Out of the seven countries considered, the lowest cancer death rates predicted in men in 2018 were in the Philippines (84.6 per 100,000), and the lowest rates among women were in Korea (52.5 per 100,000). The greatest fall in death rates between 2012 and 2018 occurred in Korean men: the researchers predicted a 20% decrease.

Prof La Vecchia concluded: "Overall, we predict falls in death rates from cancer for 2018. However, these are less pronounced and have occurred later compared to the EU and USA. Mortality from lung cancer among women is low in Russia compared to the EU and North America, reflecting the low prevalence of smoking among Russian women, in sharp contrast with figures for Russian men. However, the rise in the lung cancer death rates among women aged 25 to 44 years in Israel is particularly worrisome. This underlines the need for urgent measures on tobacco control, particularly in countries like Russia with exceedingly high lung cancer rates in men."

Editor-in-chief of Annals of Oncology, Professor Fabrice André, Professor in the Department of Medical Oncology, Institut Gustave Roussy, Villejuif, France, commented: "The predictions made in this study by Carlo La Vecchia and his colleagues are important for policy-makers and health providers to help them to make plans for the future prevention and treatment of cancers. This study shows that there is still a lot of work to be done, particularly in Russia, on encouraging people to stop smoking and to prevent them starting in the first place."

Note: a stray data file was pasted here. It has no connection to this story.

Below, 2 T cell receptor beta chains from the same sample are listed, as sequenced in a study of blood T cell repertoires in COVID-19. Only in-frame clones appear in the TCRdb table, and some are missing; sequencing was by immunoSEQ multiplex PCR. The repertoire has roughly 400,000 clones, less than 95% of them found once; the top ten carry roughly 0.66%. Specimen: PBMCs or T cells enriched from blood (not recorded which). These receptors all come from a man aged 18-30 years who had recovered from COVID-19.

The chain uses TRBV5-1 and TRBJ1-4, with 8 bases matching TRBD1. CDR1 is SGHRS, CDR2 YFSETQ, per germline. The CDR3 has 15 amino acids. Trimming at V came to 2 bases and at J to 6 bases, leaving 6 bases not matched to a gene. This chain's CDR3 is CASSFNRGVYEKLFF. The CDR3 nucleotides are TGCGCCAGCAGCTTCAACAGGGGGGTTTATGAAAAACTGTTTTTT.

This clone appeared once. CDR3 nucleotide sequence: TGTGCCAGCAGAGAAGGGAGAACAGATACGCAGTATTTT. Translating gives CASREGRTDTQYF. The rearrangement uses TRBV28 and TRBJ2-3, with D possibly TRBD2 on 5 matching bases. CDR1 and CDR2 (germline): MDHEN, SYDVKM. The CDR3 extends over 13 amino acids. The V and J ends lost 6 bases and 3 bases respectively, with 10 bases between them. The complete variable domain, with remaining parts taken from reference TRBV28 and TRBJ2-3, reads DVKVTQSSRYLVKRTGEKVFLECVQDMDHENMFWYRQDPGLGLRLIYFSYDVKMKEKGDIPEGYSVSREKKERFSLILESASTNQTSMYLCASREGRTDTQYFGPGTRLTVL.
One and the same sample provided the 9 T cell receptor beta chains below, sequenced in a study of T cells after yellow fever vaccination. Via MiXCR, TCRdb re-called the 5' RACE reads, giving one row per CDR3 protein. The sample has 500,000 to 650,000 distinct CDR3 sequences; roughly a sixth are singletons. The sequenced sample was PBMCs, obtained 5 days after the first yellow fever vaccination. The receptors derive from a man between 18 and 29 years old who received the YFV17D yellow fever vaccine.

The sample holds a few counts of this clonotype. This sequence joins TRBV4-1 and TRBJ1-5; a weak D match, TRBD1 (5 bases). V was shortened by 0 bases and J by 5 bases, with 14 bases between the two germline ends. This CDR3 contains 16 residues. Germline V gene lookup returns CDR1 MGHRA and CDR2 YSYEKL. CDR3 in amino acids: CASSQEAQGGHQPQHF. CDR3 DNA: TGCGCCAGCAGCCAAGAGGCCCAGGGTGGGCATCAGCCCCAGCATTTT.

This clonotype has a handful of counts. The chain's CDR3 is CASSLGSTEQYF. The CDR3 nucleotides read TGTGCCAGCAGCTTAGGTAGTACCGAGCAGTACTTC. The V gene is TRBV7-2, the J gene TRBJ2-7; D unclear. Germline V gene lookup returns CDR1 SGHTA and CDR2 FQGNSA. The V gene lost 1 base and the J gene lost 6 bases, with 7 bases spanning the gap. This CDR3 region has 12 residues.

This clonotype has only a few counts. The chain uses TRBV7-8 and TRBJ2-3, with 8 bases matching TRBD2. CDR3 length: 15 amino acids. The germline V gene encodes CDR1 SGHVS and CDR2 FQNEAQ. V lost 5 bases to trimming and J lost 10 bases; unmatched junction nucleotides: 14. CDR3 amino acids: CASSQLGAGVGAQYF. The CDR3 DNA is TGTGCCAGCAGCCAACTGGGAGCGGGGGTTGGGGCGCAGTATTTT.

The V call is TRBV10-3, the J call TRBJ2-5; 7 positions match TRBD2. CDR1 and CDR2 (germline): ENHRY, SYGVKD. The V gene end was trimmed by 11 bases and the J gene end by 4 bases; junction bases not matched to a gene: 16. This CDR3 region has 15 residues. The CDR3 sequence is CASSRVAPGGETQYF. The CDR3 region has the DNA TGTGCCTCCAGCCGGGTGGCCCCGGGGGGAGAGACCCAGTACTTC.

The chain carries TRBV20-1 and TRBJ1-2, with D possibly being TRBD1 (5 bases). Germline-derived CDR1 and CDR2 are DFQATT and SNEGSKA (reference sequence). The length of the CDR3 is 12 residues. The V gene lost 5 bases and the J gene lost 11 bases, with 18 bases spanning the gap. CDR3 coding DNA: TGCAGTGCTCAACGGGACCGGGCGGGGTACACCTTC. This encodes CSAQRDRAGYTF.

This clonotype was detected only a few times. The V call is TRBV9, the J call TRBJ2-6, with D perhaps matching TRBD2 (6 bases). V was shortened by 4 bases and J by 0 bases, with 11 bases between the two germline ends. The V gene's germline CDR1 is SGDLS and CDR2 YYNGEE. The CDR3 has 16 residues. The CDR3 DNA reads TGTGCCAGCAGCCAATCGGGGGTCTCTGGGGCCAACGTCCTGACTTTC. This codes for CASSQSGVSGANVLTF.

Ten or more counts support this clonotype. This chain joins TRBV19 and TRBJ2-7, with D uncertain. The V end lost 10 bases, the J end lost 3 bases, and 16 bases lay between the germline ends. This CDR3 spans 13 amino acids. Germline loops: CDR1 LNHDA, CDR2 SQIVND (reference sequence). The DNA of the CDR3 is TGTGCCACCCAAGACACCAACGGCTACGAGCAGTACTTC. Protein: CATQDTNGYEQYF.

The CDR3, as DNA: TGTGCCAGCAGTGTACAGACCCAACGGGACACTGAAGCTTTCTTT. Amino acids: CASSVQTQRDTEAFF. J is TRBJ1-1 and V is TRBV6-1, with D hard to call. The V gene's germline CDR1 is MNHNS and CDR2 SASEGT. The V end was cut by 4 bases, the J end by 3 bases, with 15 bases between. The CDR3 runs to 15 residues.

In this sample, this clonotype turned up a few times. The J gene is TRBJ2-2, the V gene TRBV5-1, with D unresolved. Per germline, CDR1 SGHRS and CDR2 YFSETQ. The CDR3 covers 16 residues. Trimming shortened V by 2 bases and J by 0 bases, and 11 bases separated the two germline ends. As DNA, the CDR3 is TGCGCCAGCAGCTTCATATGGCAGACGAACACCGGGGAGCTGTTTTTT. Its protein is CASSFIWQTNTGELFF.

[1] "Cancer mortality and predictions for 2018 in selected Australasian countries and Russia", by G. Carioli et al. Annals of Oncology. doi:10.1093/annonc/mdy489
[2] Age-standardised rates per 100,000 of the population are adjusted according to the proportions of people in different age groups in the overall population
[3] The paper contains individual tables of predicted cancer death rates for selected Australasian states and Russia.

European Society for Medical Oncology